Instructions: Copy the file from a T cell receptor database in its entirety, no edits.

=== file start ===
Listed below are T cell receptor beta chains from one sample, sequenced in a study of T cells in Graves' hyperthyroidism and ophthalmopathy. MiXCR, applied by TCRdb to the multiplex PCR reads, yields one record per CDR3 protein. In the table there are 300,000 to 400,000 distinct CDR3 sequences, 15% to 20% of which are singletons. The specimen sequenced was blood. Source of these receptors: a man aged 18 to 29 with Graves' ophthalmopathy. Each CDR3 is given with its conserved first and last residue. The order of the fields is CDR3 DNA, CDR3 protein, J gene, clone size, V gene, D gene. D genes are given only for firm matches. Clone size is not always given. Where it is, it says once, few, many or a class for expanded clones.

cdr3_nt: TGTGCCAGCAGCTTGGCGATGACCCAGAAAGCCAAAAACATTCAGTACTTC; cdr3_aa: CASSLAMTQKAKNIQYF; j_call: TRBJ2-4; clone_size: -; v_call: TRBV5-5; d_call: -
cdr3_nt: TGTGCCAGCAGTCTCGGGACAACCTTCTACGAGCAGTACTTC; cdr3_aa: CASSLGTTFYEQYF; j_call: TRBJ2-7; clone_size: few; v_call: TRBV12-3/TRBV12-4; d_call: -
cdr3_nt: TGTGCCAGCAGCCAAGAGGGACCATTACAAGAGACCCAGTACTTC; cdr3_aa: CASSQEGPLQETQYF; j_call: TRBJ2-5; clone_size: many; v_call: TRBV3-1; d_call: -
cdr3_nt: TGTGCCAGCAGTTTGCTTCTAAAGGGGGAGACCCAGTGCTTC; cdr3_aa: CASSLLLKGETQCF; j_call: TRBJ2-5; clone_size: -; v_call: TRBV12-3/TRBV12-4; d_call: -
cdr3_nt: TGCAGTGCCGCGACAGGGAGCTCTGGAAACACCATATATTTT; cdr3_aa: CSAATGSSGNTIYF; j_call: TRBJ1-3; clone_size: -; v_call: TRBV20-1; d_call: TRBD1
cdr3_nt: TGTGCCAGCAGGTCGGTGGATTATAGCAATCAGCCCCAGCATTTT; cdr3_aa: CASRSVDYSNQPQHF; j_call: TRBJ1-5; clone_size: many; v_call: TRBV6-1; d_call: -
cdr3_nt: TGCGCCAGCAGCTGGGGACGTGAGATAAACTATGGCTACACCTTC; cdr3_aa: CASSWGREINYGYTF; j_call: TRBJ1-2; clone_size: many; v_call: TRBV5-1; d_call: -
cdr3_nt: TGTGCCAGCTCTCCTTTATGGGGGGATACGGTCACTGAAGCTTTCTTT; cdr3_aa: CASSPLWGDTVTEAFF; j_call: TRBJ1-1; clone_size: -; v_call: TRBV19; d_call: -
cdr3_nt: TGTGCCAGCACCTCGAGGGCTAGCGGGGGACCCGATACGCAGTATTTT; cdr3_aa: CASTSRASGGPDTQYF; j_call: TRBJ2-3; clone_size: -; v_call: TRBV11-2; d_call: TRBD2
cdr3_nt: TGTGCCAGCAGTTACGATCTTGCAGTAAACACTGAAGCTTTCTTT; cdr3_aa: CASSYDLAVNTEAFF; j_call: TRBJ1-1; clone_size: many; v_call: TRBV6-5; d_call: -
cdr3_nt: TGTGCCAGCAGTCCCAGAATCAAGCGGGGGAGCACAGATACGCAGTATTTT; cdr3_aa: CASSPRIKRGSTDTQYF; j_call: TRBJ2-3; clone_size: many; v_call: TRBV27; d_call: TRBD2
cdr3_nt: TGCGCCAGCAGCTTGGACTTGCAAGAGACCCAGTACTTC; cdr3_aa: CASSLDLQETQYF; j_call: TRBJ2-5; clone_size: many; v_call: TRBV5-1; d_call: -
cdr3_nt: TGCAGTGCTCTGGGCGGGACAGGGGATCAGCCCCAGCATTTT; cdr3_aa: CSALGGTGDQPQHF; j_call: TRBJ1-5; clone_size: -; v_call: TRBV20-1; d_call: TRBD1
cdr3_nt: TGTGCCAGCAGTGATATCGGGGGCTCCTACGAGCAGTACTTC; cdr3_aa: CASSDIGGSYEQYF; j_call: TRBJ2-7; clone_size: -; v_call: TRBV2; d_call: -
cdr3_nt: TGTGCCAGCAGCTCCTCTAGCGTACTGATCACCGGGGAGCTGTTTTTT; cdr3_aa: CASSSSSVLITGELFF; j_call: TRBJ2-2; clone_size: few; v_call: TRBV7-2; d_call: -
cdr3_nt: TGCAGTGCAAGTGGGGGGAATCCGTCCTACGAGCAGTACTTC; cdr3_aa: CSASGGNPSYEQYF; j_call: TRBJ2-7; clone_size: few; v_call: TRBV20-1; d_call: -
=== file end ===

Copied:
Listed below are T cell receptor beta chains from one sample, sequenced in a study of T cells in Graves' hyperthyroidism and ophthalmopathy. MiXCR, applied by TCRdb to the multiplex PCR reads, yields one record per CDR3 protein. In the table there are 300,000 to 400,000 distinct CDR3 sequences, 15% to 20% of which are singletons. The specimen sequenced was blood. Source of these receptors: a man aged 18 to 29 with Graves' ophthalmopathy. Each CDR3 is given with its conserved first and last residue. The order of the fields is CDR3 DNA, CDR3 protein, J gene, clone size, V gene, D gene. D genes are given only for firm matches. Clone size is not always given. Where it is, it says once, few, many or a class for expanded clones.

cdr3_nt: TGTGCCAGCAGCTTGGCGATGACCCAGAAAGCCAAAAACATTCAGTACTTC; cdr3_aa: CASSLAMTQKAKNIQYF; j_call: TRBJ2-4; clone_size: -; v_call: TRBV5-5; d_call: -
cdr3_nt: TGTGCCAGCAGTCTCGGGACAACCTTCTACGAGCAGTACTTC; cdr3_aa: CASSLGTTFYEQYF; j_call: TRBJ2-7; clone_size: few; v_call: TRBV12-3/TRBV12-4; d_call: -
cdr3_nt: TGTGCCAGCAGCCAAGAGGGACCATTACAAGAGACCCAGTACTTC; cdr3_aa: CASSQEGPLQETQYF; j_call: TRBJ2-5; clone_size: many; v_call: TRBV3-1; d_call: -
cdr3_nt: TGTGCCAGCAGTTTGCTTCTAAAGGGGGAGACCCAGTGCTTC; cdr3_aa: CASSLLLKGETQCF; j_call: TRBJ2-5; clone_size: -; v_call: TRBV12-3/TRBV12-4; d_call: -
cdr3_nt: TGCAGTGCCGCGACAGGGAGCTCTGGAAACACCATATATTTT; cdr3_aa: CSAATGSSGNTIYF; j_call: TRBJ1-3; clone_size: -; v_call: TRBV20-1; d_call: TRBD1
cdr3_nt: TGTGCCAGCAGGTCGGTGGATTATAGCAATCAGCCCCAGCATTTT; cdr3_aa: CASRSVDYSNQPQHF; j_call: TRBJ1-5; clone_size: many; v_call: TRBV6-1; d_call: -
cdr3_nt: TGCGCCAGCAGCTGGGGACGTGAGATAAACTATGGCTACACCTTC; cdr3_aa: CASSWGREINYGYTF; j_call: TRBJ1-2; clone_size: many; v_call: TRBV5-1; d_call: -
cdr3_nt: TGTGCCAGCTCTCCTTTATGGGGGGATACGGTCACTGAAGCTTTCTTT; cdr3_aa: CASSPLWGDTVTEAFF; j_call: TRBJ1-1; clone_size: -; v_call: TRBV19; d_call: -
cdr3_nt: TGTGCCAGCACCTCGAGGGCTAGCGGGGGACCCGATACGCAGTATTTT; cdr3_aa: CASTSRASGGPDTQYF; j_call: TRBJ2-3; clone_size: -; v_call: TRBV11-2; d_call: TRBD2
cdr3_nt: TGTGCCAGCAGTTACGATCTTGCAGTAAACACTGAAGCTTTCTTT; cdr3_aa: CASSYDLAVNTEAFF; j_call: TRBJ1-1; clone_size: many; v_call: TRBV6-5; d_call: -
cdr3_nt: TGTGCCAGCAGTCCCAGAATCAAGCGGGGGAGCACAGATACGCAGTATTTT; cdr3_aa: CASSPRIKRGSTDTQYF; j_call: TRBJ2-3; clone_size: many; v_call: TRBV27; d_call: TRBD2
cdr3_nt: TGCGCCAGCAGCTTGGACTTGCAAGAGACCCAGTACTTC; cdr3_aa: CASSLDLQETQYF; j_call: TRBJ2-5; clone_size: many; v_call: TRBV5-1; d_call: -
cdr3_nt: TGCAGTGCTCTGGGCGGGACAGGGGATCAGCCCCAGCATTTT; cdr3_aa: CSALGGTGDQPQHF; j_call: TRBJ1-5; clone_size: -; v_call: TRBV20-1; d_call: TRBD1
cdr3_nt: TGTGCCAGCAGTGATATCGGGGGCTCCTACGAGCAGTACTTC; cdr3_aa: CASSDIGGSYEQYF; j_call: TRBJ2-7; clone_size: -; v_call: TRBV2; d_call: -
cdr3_nt: TGTGCCAGCAGCTCCTCTAGCGTACTGATCACCGGGGAGCTGTTTTTT; cdr3_aa: CASSSSSVLITGELFF; j_call: TRBJ2-2; clone_size: few; v_call: TRBV7-2; d_call: -
cdr3_nt: TGCAGTGCAAGTGGGGGGAATCCGTCCTACGAGCAGTACTTC; cdr3_aa: CSASGGNPSYEQYF; j_call: TRBJ2-7; clone_size: few; v_call: TRBV20-1; d_call: -